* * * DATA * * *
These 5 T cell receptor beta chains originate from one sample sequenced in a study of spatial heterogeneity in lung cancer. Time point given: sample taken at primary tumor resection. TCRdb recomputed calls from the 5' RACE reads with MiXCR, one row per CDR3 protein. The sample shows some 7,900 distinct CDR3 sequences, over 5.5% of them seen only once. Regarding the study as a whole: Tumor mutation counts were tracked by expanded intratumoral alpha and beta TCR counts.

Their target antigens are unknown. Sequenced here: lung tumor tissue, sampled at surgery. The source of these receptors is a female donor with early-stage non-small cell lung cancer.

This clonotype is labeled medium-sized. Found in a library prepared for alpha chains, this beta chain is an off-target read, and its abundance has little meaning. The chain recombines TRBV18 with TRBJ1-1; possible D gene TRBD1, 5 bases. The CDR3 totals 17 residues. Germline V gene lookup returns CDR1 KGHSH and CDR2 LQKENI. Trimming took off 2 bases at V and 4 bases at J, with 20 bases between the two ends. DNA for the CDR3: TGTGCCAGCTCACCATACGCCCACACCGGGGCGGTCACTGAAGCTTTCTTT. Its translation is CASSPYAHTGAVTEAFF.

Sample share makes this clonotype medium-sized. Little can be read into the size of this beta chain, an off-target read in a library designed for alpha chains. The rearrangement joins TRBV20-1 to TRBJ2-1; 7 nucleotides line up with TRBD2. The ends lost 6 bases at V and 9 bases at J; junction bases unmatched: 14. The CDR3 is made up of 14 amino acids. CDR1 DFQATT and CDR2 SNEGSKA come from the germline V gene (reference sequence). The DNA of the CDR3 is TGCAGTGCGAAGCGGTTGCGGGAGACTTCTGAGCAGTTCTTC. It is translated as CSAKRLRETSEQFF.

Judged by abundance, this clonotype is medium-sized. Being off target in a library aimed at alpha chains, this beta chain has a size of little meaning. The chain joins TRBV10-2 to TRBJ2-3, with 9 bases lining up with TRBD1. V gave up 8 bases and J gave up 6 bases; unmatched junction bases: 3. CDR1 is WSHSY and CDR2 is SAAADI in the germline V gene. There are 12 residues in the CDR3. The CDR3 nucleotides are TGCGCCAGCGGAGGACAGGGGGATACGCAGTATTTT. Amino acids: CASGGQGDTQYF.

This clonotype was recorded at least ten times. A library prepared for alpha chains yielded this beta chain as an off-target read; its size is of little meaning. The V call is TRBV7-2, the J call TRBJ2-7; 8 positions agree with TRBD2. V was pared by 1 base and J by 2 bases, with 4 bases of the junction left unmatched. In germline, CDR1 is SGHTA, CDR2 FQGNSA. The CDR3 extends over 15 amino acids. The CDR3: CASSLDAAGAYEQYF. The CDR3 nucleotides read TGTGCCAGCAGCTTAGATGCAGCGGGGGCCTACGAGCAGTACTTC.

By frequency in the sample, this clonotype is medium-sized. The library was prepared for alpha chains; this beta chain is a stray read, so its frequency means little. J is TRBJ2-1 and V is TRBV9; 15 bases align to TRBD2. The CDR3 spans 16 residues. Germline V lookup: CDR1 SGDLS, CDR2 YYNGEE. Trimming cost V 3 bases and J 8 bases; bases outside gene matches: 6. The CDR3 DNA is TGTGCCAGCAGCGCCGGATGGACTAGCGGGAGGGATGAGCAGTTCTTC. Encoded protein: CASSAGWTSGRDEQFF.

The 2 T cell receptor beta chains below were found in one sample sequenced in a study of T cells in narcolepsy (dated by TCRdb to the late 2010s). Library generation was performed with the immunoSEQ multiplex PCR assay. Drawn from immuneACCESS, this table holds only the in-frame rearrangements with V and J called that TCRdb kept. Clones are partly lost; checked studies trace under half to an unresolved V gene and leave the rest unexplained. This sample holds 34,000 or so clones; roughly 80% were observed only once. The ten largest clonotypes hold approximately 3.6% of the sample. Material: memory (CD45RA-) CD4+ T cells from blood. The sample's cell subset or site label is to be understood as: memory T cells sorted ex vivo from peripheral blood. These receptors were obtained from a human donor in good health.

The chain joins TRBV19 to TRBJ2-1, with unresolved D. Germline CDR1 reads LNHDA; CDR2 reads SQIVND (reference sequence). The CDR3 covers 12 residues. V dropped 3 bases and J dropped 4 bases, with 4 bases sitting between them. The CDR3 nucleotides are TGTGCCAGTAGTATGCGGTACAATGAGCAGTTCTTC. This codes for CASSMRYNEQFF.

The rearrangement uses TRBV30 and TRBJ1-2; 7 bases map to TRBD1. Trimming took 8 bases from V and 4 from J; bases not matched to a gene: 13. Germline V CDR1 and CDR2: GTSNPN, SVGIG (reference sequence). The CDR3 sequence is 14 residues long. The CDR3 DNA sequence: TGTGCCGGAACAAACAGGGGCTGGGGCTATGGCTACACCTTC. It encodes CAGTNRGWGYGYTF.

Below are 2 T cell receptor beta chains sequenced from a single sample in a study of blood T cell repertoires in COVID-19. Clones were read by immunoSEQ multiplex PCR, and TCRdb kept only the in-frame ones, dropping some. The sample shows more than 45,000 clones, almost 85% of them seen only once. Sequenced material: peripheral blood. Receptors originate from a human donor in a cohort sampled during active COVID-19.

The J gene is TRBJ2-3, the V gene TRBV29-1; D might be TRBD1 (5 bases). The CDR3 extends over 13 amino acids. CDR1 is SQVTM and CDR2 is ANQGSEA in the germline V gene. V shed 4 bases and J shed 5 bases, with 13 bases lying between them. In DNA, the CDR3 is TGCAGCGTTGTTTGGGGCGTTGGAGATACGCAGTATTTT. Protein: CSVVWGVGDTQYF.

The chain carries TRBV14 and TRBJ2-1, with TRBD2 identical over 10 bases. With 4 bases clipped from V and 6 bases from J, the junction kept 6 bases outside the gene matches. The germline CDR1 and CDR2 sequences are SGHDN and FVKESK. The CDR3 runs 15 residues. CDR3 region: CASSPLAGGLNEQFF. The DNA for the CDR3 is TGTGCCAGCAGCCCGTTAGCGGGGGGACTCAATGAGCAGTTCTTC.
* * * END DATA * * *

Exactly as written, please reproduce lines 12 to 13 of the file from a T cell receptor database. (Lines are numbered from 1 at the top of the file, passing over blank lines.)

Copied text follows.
The J gene is TRBJ2-3, the V gene TRBV29-1; D might be TRBD1 (5 bases). The CDR3 extends over 13 amino acids. CDR1 is SQVTM and CDR2 is ANQGSEA in the germline V gene. V shed 4 bases and J shed 5 bases, with 13 bases lying between them. In DNA, the CDR3 is TGCAGCGTTGTTTGGGGCGTTGGAGATACGCAGTATTTT. Protein: CSVVWGVGDTQYF.

The chain carries TRBV14 and TRBJ2-1, with TRBD2 identical over 10 bases. With 4 bases clipped from V and 6 bases from J, the junction kept 6 bases outside the gene matches. The germline CDR1 and CDR2 sequences are SGHDN and FVKESK. The CDR3 runs 15 residues. CDR3 region: CASSPLAGGLNEQFF. The DNA for the CDR3 is TGTGCCAGCAGCCCGTTAGCGGGGGGACTCAATGAGCAGTTCTTC.